We're snow happy!
Robinovitch, Beethoven and Mendelsohhn
The second offering was Beethoven’s Piano Concerto No. 1, which I was not familiar with. I enjoyed it thoroughly, Beatrice Rana’s deft and moving performance at the piano held me entranced. I listened with delight and discovered that I recognized some of Mozart’s influence in the piece. The program notes confirmed my suspicions, much to my pleasure. After Intermission, last but not least, was Felix Mendelssohn’s Symphony No. 3 called “Scottish.” This piece described a walking tour he had undertaken of the Scottish Highlands. A visit to a castle-in-ruins in Holyrood, where Mary Stuart had lived and the misty moods of Scotland, punctuated this piece of music with which I had also been unfamiliar. Like a person in a desert who thirsts for water, my thirst for music was quenched by this fabulous concert. Upon its completion, we donned our gloves, scarves, hats and coats, and my friends and I emerged from the brightly lit concert hall to the darkness outside. It felt like 8 p.m. but was, in fact, around 5 p.m. We drove over to Starbucks for a special coffee. I tried a tasty Peppermint Mocha, and then we returned home. I would say that my immersion into the culture of Brandon, Manitoba, is progressing extremely well. I greatly look forward to attending “Rigoletto” in Winnipeg within the next two weeks.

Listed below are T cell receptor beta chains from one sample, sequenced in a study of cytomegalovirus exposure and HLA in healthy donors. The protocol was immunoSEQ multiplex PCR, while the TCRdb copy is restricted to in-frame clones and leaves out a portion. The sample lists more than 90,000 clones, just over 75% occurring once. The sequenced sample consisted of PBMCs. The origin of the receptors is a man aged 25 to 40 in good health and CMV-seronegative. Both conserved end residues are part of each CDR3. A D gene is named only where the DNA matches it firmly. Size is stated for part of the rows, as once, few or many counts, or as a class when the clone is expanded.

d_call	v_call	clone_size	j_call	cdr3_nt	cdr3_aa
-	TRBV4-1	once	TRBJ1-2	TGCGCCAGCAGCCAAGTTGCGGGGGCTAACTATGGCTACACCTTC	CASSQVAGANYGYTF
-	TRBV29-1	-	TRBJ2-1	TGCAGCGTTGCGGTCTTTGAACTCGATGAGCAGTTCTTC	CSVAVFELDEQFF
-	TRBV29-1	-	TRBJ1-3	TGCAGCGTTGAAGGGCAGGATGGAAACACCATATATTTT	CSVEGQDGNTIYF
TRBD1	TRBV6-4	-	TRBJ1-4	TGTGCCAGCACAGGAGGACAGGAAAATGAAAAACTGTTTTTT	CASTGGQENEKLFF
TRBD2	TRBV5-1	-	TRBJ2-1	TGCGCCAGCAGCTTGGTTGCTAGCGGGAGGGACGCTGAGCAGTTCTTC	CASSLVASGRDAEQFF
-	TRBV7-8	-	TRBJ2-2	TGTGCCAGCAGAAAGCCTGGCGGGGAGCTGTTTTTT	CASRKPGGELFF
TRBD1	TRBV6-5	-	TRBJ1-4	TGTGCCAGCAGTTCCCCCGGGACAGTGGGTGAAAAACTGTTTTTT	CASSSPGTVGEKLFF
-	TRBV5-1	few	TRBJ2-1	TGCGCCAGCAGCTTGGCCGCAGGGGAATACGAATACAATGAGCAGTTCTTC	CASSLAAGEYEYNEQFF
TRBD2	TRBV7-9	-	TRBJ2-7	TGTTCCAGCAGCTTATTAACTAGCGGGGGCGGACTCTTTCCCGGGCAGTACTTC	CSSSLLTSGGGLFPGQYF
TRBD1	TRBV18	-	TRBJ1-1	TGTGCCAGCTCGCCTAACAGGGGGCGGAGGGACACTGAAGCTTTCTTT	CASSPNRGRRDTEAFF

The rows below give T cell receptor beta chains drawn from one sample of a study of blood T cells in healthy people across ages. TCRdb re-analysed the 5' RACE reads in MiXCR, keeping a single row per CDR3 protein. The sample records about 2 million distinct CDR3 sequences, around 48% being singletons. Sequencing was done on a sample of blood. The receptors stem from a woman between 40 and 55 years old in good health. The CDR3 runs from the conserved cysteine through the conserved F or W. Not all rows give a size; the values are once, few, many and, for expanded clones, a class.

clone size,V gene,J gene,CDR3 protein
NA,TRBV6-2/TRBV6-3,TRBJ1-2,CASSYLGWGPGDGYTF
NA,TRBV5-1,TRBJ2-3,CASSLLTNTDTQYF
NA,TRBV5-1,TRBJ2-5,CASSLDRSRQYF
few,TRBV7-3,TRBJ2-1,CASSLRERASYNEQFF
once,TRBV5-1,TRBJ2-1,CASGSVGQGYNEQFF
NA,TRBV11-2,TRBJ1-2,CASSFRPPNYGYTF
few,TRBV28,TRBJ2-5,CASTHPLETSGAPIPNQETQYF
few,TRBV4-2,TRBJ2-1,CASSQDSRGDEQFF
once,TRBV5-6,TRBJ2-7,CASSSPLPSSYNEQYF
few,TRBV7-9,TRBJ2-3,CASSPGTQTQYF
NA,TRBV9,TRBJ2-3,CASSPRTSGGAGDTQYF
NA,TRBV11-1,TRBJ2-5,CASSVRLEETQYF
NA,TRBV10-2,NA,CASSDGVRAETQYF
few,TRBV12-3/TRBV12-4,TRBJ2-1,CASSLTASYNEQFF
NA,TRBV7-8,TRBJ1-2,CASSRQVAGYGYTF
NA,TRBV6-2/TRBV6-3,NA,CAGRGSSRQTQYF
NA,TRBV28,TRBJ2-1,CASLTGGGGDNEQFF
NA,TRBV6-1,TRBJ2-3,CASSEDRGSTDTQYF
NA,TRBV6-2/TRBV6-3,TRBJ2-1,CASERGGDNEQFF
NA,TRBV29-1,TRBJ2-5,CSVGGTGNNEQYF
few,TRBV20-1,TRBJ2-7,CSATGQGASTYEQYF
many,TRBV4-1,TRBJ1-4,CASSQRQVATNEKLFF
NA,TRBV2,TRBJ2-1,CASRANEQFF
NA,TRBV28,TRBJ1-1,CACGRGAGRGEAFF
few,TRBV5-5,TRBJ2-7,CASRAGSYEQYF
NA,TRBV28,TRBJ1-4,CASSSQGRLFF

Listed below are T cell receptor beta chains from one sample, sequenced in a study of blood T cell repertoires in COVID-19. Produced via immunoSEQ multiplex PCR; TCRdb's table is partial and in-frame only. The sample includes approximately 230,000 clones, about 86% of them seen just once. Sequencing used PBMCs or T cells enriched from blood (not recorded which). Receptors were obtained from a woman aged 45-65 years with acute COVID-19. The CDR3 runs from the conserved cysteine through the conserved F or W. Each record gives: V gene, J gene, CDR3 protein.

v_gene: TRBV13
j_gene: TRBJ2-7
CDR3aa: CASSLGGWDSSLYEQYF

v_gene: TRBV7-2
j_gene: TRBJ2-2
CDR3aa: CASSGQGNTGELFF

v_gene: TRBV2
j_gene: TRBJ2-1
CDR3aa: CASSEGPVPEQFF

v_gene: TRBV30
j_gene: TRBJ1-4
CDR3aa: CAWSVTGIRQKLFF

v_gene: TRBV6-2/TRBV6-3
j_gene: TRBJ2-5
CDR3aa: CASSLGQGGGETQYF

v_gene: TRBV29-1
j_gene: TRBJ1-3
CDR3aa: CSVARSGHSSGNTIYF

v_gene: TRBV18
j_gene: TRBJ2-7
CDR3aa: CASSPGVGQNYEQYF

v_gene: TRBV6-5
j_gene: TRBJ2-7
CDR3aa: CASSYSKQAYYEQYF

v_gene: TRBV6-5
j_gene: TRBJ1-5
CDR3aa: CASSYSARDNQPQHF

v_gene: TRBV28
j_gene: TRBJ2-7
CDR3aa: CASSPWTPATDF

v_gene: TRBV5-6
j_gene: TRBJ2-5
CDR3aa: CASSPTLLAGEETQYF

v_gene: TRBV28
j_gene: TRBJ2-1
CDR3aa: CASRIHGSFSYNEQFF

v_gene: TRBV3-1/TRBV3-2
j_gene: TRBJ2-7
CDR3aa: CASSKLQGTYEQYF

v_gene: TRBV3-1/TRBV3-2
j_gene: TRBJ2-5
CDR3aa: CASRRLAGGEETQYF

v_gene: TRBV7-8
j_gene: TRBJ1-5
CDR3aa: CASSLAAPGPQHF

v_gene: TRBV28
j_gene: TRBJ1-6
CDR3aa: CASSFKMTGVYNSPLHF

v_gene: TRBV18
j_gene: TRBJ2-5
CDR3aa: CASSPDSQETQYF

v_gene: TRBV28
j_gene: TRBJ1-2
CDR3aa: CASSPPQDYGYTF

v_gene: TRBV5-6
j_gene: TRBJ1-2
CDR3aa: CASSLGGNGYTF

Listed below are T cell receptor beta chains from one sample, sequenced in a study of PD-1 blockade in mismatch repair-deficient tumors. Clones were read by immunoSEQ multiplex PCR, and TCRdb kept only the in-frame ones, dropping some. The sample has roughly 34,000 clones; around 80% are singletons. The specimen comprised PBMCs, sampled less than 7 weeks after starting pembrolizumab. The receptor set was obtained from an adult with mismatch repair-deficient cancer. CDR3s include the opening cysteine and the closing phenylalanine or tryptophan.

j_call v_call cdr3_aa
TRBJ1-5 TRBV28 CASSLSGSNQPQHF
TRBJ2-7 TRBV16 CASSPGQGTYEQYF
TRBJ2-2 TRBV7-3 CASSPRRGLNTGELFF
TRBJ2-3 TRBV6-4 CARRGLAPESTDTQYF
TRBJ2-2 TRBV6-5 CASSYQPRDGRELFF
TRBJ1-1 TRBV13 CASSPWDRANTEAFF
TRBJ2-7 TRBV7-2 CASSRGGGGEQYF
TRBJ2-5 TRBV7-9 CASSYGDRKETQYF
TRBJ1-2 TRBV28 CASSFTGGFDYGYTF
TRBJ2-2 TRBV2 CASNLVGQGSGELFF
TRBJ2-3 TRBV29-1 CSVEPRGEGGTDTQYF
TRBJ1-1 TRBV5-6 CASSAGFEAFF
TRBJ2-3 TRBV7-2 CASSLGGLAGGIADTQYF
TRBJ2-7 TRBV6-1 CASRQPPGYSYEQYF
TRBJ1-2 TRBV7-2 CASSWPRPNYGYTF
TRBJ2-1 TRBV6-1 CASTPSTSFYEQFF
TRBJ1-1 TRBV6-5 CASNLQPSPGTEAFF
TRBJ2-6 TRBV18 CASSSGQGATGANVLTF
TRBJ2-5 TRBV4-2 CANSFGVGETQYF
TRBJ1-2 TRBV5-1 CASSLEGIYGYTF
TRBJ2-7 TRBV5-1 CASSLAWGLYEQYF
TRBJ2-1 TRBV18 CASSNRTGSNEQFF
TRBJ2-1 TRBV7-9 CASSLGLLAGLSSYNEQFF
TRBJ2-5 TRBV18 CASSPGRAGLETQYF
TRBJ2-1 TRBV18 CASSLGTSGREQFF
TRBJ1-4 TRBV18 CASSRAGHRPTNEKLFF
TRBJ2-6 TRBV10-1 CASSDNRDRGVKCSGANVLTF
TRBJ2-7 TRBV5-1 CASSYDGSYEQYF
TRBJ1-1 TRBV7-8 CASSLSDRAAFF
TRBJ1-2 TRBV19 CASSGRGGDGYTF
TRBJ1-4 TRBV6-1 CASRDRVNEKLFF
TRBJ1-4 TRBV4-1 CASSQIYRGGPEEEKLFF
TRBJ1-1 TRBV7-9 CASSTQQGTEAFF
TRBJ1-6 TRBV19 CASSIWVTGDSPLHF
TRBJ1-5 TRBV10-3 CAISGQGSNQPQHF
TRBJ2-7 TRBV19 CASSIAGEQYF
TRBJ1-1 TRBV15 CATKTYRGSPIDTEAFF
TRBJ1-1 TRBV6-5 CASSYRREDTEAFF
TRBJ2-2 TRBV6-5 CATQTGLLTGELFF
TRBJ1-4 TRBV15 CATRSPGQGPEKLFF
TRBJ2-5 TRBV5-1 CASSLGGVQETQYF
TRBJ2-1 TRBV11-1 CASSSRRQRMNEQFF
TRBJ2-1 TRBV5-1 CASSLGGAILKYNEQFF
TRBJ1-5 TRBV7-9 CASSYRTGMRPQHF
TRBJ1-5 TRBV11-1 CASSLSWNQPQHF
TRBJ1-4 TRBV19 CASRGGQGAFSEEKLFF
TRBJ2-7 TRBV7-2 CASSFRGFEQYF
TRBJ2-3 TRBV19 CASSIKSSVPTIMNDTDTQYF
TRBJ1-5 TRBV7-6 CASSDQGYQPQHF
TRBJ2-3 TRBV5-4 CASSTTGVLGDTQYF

I am happy!
I am happy to report that I am delighted to be working at Brandon Regional Hospital. Everyone has been friendly and welcoming and I have been hard at work since my arrival. My friends have been hugely welcoming and helpful in my adjustment to Canada and my cat, Mr. Hobbes is safe and comfortable downstairs, as long as the door to upstairs is closed, and he is safe from the “wolf” in the form of the delightful Border Collie called Whisky. I also found myself connected with some fabulous new friends who own horses and along I went to horse ride after about 30 years since I last sat in a saddle. To my delight, I had the new experience of grooming and tacking the horse, which has been a childhood dream. I keep pinching myself and even though I miss friends and family that are so far away, I am happy.